DRURIDGE BAY OPENCAST COAL MINE REJECTED

Late on the 8th September 2020, the Secretary of State for Housing, Communities and Local Government said that Banks Group will not be allowed to extract coal from Highthorn, close to Druridge Bay, Northumberland. Save Druridge, the local community group, are delighted.

Local resident Lynne Tate said, “Save Druridge have been fighting against Banks Group trying to open a coal opencast at Druridge Bay for the last seven years. We are extremely pleased therefore that once again a Secretary of State, namely Robert Jenrick, has rejected this application. Druridge Bay is a beautiful area consisting of a seven mile beach and dunes, many wildlife reserves, a coastal footpath, agricultural fields and woods running up to meet the A1068. The thought of this area being once again torn up, for a destructive opencast site over a period of seven years was unimaginable.”

On behalf of the Secretary of State for Housing, Communities and Local government the official letter said, “the proposed development is not likely to provide national, local or community benefits which clearly outweigh its likely impacts (taking all relevant matters into account, including any residual environmental impacts). It therefore fails the test required by paragraph 211(b) of the [National Planning Policy] Framework. The presumption against the granting of permission for the extraction of coal therefore applies in this case.”

Banks Group wanted to extract 2.765 million tonnes of coal by opencast methods. The original application was submitted in October 2015 for coal for combustion at power stations. The application was rejected by Sajid Javid in October 2018. The UK government is now planning on phasing-out coal by 2024, earlier than the original date of 2025.

Anne Harris from the Coal Action Network says, “This is a really significant decision. The UK government has finally acted on its own words regarding emissions and stopped a new opencast coal mine. There is no justification for continuing to exploit the world's resources when climate change is increasingly being felt, particularly by those in the global south who least contributed to the atmospheric changes.”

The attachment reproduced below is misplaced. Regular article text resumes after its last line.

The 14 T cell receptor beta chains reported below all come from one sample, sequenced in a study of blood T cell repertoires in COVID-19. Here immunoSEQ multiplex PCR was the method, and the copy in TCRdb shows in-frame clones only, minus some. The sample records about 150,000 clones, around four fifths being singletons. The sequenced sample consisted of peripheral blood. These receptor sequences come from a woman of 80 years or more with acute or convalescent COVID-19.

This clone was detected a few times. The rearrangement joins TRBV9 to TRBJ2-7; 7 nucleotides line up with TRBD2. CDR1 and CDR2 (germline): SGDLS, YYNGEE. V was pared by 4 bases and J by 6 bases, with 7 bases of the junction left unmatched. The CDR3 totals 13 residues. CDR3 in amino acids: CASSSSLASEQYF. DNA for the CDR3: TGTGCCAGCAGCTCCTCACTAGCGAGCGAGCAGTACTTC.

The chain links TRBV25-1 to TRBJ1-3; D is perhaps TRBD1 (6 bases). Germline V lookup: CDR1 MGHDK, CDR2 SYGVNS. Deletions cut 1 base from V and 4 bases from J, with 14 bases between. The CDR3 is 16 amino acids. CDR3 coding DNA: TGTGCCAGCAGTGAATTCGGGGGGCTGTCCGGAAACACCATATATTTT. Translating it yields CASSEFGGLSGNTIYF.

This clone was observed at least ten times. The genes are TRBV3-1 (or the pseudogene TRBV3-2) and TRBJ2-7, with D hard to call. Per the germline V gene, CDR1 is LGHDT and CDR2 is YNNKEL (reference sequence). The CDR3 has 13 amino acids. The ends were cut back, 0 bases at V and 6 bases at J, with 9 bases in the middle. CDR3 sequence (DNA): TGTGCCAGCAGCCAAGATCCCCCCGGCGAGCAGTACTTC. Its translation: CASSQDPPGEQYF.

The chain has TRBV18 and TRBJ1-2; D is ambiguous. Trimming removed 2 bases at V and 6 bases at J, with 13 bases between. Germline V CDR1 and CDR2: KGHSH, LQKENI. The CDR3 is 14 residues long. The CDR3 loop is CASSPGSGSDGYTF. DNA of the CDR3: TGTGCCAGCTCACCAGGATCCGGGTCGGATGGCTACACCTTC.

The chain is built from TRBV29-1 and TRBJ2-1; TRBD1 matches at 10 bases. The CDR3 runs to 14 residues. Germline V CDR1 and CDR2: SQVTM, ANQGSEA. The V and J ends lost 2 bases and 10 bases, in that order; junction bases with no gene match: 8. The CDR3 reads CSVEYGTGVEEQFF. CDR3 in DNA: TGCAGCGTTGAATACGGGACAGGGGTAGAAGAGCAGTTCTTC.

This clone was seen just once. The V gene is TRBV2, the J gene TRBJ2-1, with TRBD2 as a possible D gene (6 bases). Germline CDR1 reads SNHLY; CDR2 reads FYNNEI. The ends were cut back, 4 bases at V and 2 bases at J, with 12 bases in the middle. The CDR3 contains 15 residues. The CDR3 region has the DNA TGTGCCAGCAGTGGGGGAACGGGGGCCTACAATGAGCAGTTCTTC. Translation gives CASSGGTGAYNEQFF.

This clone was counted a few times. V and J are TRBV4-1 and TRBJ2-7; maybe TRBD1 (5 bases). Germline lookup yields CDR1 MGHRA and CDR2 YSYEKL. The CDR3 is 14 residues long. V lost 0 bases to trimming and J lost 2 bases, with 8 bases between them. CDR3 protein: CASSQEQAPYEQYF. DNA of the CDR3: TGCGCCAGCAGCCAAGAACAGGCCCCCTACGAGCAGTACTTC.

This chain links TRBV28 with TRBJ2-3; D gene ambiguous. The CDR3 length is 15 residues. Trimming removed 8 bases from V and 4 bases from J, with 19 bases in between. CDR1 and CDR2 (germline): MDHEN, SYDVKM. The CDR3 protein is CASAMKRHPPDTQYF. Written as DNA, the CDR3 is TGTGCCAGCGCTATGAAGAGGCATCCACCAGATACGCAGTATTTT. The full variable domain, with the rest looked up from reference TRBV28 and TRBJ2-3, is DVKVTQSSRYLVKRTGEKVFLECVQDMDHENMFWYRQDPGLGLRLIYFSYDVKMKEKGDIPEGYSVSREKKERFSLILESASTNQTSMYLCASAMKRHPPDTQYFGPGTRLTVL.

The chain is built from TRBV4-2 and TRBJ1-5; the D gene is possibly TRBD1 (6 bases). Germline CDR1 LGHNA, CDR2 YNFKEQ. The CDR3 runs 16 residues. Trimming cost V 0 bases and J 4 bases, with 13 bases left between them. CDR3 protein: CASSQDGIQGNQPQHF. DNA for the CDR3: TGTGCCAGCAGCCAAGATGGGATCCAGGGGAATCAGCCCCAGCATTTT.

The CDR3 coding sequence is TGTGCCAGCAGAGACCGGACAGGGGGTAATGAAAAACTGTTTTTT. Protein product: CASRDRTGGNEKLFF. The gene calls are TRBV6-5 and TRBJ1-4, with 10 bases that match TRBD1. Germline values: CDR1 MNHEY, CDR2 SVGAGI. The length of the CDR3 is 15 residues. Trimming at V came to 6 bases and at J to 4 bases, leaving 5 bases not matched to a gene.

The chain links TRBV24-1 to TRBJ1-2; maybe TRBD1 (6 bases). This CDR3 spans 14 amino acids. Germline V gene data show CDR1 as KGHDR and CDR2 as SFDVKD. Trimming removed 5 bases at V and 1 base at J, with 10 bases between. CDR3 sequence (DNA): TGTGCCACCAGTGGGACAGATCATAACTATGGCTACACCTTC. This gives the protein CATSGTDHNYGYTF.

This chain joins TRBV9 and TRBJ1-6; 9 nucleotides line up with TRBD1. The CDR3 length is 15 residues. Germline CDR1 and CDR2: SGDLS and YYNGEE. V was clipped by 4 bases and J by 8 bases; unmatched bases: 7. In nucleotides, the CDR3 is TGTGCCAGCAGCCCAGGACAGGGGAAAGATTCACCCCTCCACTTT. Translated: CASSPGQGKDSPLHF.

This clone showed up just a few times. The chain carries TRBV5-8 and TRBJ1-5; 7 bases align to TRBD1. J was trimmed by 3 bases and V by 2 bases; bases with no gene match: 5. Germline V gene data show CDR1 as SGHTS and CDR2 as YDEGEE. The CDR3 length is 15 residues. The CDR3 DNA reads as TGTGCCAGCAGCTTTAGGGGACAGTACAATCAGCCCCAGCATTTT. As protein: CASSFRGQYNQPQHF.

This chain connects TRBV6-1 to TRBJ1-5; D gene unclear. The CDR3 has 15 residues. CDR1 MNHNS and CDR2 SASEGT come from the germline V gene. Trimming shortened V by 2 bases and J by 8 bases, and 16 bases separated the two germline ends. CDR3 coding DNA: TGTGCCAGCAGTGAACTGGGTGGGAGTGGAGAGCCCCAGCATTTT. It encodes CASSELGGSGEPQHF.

She goes on to say, “It was really important for global action on climate change that the decision went this way at Highthorn. We need to stop extracting coal globally and stop burning it anywhere. The government's decision to stop the mine was the only one that serves the needs of the local, national and international populations and ecosystems.”

June Davison, who lives adjacent to Banks' opencast site in the Pont Valley Durham which stopped removing coal last month says, “I've watched as the Pont Valley has been ripped apart and now the government finally say they will not support the extraction and burning of coal at Druridge Bay. The joy I can take in this decision is that this opencast coal site in the Pont Valley will be the last opencast.”

Jos Forester-Melville who is campaigning against a further Banks Groups opencast mine application at Dewley Hill near Throckley, Newcastle-upon-Tyne said, “We’re delighted to hear the outcome of this very positive result for our friends at Druridge Bay. In essence, it’s the only decision that could be made which will preserve the beautiful landscape but more importantly, the environment and people’s health. We very much hope this is reflective of the decision which should be made about open cast proposals at Dewley Hill and indeed at all sites across the North East. Coal is very much our past and it’s great to see that the decision has been upheld that it holds no part in our future.”

Anne Harris went on to say, “The Secretary of State did not believe Banks Group's claim that industrial coal demand will remain at current levels. We've seen huge falls in demand for coal for power stations. Now it's time to invest in long-term jobs in environmentally appropriate renewable energy and decarbonising heavy industry, there is no future for coal. There is no crisis needing coal supply, the real crisis, in addition to the current pandemic, is the climate emergency."

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